TOKYO Japan's economy will remain on track as the government prepares a 5 trillion yen ($50.6 billion) stimulus package to offset the drag from a sales tax increase scheduled for next April, a Reuters poll showed.
Economists expect the majority of the stimulus package to be spent on infrastructure and tax breaks for the corporate sector, the poll conducted October 10-15 showed.
It also concluded that Prime Minister Shinzo Abe's government should take additional steps to ease regulations and encourage new markets for goods and services to lift the country's potential growth rate.
"Although details of some spending measures will be determined in December, we estimate these fiscal measures will largely offset the negative impact from the consumption tax hike," Nomura Securities economists said in a note to clients.
"We expect the policy focus to shift to the growth strategy, which the government will start to enact in the next Diet (parliamentary) session that convened on 15 October."
The world's third-largest economy is forecast to grow 2.8 percent in the fiscal year to March 2014, a Reuters poll of 26 economists showed. That was unchanged from last month's poll.
Growth is expected to slow to 0.9 percent in the following fiscal year as an increase in the sales tax in April to 8 percent from 5 percent will temporarily slow consumer spending.
By comparison, economists last month said growth would slow to 0.7 percent next fiscal year.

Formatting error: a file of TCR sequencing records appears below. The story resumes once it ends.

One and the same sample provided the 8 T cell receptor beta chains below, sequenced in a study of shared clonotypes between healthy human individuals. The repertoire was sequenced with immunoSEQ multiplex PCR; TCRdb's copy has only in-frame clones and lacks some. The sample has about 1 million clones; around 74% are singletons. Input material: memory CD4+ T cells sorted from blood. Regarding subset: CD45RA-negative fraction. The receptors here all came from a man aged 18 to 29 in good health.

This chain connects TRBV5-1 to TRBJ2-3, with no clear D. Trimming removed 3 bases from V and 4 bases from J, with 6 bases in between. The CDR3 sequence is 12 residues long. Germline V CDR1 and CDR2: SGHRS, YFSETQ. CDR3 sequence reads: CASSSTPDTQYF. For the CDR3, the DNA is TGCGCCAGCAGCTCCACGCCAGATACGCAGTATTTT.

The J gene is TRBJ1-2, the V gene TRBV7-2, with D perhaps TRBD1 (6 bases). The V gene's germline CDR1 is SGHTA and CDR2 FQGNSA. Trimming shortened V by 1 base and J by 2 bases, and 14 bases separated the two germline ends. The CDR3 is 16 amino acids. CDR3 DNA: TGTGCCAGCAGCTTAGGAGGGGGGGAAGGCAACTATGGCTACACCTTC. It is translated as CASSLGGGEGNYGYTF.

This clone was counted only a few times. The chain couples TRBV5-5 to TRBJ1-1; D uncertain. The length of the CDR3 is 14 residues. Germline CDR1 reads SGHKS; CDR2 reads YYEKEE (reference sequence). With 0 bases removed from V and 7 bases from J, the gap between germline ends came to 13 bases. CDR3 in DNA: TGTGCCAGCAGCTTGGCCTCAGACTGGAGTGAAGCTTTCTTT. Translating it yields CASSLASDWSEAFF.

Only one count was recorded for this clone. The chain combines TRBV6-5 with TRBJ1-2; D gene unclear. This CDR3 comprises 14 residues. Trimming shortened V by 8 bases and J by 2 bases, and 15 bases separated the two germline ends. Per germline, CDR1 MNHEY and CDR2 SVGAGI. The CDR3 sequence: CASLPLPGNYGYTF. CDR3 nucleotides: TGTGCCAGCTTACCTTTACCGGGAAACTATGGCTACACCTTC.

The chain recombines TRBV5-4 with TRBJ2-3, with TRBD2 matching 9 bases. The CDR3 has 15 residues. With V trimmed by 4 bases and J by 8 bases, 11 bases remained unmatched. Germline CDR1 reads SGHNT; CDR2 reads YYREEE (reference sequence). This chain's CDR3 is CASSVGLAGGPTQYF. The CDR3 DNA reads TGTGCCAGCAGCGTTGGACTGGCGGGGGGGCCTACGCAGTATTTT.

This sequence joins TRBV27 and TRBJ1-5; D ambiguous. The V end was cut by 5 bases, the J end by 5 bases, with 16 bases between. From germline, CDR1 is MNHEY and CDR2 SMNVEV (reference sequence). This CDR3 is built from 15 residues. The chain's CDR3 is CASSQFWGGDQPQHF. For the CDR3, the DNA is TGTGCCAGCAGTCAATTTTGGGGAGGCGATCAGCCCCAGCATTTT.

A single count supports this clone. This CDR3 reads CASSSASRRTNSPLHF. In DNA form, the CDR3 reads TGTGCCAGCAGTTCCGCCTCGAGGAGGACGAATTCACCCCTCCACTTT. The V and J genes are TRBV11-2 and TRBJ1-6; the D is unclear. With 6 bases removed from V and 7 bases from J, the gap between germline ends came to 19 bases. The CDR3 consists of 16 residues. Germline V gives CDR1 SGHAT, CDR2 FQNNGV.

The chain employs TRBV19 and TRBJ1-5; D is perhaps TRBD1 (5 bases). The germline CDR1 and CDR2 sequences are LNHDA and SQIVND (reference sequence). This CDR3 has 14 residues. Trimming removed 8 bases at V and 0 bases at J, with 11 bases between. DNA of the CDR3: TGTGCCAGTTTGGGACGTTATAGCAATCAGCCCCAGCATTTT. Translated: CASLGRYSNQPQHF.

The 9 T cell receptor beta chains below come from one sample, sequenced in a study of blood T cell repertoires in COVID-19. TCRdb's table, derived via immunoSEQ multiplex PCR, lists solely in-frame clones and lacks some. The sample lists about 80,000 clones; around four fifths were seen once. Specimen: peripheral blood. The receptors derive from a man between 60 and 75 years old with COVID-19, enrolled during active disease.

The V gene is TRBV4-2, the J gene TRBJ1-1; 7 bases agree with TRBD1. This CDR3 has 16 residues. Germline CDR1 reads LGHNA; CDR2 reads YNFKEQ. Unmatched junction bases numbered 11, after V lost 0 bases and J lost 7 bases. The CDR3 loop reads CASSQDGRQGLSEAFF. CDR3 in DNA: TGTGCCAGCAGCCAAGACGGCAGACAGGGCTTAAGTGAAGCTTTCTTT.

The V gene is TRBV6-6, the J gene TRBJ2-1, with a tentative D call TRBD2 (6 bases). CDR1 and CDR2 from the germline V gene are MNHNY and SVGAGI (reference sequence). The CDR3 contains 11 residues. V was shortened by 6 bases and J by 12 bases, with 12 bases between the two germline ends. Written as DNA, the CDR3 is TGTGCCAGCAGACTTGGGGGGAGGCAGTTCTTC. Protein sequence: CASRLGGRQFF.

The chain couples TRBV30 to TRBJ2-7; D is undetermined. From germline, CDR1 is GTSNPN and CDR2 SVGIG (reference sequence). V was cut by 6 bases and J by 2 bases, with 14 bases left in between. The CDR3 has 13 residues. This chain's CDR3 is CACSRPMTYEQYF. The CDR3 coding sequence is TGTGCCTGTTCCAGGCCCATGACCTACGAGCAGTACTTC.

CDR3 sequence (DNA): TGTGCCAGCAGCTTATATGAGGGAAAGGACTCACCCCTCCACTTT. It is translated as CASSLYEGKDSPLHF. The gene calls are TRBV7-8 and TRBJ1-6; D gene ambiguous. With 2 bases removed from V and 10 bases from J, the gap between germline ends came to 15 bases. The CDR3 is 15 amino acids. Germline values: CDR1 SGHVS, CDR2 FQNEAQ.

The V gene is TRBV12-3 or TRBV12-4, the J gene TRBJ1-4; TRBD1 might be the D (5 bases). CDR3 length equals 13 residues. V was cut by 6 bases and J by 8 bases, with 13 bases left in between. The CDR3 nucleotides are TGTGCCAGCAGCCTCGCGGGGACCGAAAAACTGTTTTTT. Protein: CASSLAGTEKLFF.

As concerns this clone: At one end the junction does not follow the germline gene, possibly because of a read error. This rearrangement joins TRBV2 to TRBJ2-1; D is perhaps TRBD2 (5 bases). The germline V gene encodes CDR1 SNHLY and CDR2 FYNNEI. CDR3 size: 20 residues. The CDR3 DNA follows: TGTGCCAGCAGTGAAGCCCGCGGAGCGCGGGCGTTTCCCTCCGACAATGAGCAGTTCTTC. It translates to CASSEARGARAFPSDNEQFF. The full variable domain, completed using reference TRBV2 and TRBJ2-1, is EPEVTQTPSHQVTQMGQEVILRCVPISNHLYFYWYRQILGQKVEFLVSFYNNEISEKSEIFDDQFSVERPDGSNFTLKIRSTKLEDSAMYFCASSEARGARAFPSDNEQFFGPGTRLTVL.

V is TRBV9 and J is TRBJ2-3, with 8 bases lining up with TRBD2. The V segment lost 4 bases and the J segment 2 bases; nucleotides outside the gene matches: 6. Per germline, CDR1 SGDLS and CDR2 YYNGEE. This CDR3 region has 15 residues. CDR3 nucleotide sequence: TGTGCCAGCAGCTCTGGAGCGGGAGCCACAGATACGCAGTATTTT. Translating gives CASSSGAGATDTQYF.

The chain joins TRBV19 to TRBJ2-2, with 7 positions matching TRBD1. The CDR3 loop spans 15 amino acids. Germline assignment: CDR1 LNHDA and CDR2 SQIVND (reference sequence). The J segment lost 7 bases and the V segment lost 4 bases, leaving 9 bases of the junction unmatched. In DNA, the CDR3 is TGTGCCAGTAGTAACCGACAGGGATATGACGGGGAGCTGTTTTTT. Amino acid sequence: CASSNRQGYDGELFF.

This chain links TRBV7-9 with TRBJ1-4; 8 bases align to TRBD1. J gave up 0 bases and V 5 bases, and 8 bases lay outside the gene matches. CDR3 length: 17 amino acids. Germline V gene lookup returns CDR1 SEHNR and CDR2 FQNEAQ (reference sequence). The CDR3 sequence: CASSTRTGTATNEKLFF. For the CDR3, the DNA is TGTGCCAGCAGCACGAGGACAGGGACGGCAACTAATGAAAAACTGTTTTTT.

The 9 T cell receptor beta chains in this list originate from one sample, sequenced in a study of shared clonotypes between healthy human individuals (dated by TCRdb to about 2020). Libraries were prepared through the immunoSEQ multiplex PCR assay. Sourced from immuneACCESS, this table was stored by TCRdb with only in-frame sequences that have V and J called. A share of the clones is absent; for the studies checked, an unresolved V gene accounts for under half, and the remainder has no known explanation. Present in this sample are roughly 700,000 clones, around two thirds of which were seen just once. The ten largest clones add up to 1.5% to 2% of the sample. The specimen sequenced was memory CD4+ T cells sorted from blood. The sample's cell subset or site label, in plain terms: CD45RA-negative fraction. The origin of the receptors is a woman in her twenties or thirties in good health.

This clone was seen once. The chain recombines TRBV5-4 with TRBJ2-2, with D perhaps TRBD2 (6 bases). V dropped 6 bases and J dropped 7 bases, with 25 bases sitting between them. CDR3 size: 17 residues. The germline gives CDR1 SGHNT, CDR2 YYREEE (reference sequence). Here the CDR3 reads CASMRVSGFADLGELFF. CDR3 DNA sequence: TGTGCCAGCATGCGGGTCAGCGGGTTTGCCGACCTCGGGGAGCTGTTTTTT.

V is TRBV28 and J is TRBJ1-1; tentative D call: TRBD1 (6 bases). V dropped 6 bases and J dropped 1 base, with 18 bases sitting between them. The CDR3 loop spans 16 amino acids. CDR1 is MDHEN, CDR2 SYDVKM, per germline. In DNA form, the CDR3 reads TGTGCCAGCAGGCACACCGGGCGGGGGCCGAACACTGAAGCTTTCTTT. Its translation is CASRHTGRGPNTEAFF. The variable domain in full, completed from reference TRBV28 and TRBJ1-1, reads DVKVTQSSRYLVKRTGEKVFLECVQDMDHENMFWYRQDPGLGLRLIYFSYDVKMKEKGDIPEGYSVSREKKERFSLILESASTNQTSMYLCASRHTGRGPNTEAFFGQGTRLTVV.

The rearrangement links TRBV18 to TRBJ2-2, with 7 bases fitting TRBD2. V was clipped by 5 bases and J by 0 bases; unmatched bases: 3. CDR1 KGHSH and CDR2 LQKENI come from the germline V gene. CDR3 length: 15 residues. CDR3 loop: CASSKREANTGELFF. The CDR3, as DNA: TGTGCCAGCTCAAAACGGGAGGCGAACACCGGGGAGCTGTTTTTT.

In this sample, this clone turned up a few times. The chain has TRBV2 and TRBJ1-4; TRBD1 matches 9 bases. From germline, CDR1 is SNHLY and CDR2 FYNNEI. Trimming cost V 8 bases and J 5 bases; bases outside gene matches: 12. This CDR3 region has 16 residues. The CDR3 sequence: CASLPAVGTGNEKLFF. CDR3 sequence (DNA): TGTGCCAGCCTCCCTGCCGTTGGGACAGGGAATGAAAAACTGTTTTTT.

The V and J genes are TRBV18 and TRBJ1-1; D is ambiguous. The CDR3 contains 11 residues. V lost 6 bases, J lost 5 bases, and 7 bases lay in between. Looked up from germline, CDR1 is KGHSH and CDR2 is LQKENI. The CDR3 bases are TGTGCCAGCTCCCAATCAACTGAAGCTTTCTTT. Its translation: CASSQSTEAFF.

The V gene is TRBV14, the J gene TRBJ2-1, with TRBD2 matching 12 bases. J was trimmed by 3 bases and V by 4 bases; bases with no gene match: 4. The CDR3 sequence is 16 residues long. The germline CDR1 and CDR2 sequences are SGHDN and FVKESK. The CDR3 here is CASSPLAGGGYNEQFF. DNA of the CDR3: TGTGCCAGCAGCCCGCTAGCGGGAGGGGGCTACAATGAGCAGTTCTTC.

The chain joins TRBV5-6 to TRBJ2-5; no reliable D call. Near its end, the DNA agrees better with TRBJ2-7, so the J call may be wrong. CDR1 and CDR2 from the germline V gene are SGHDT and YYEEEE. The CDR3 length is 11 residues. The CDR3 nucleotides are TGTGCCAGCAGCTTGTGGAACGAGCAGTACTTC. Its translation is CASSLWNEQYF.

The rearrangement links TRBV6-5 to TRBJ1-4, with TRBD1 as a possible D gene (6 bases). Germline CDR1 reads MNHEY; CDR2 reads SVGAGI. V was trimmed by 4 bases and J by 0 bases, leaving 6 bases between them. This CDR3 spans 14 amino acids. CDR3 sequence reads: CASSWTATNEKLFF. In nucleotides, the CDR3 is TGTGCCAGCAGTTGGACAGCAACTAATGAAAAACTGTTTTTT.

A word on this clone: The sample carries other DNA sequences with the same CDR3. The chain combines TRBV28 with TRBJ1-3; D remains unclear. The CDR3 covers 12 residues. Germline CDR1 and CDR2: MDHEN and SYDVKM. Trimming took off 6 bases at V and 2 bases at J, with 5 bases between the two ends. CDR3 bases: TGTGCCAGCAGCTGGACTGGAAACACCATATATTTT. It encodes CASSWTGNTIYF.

In fiscal 2015, the economy will grow 1.1 percent, slower than 1.5 percent growth predicted last month.
Japan's government earlier this month agreed the stimulus package, which will include tax breaks for home purchases and a small cut in the corporate tax rate.
However, the government still has to decide how to spend more than half of the money and will not announce final details until early December.
The increase in the sales tax, which is earmarked for welfare and healthcare spending, is the biggest effort in nearly two decades to contain a public debt that, at more than twice the nation's annual economic output, is the biggest in the world.
The government's decision to couple the tax hike with stimulus spending does not raise concerns about fiscal discipline, economists in the Reuters poll said.
However, the government still needs to cut welfare spending and avoid big cuts in the corporate tax rate to ensure there is progress in lowering the debt burden, some said.
The Japanese yen and its stock market have benefited from Prime Minister Shinzo Abe's expansionary policies. Having lost as much as 18 percent by mid-May, the yen is currently down around 12 percent on the year, a boon for currency-sensitive exporters.
The Nikkei is expected to gain almost 50 percent this year, marking its biggest annual rise in more than four decades, a Reuters poll showed last week.
Still, the latest poll showed Japan needs more measures to boost its potential growth rate, as the Bank of Japan is trying to guide the economy out of deflation with monetary easing and achieve its 2 percent inflation target in the next two years.
The poll showed that Japan's core consumer prices were expected to rise 0.8 percent for the fiscal year starting April 2014 and 0.9 percent for fiscal 2015, excluding the effect of the expected sales tax hike.
That is little changed from last month's poll, showing economists still expect the BOJ will face difficulty in meeting its price target.
($1 = 98.8650 Japanese yen)
(Polling by Hari Kishan; Editing by Kim Coghill)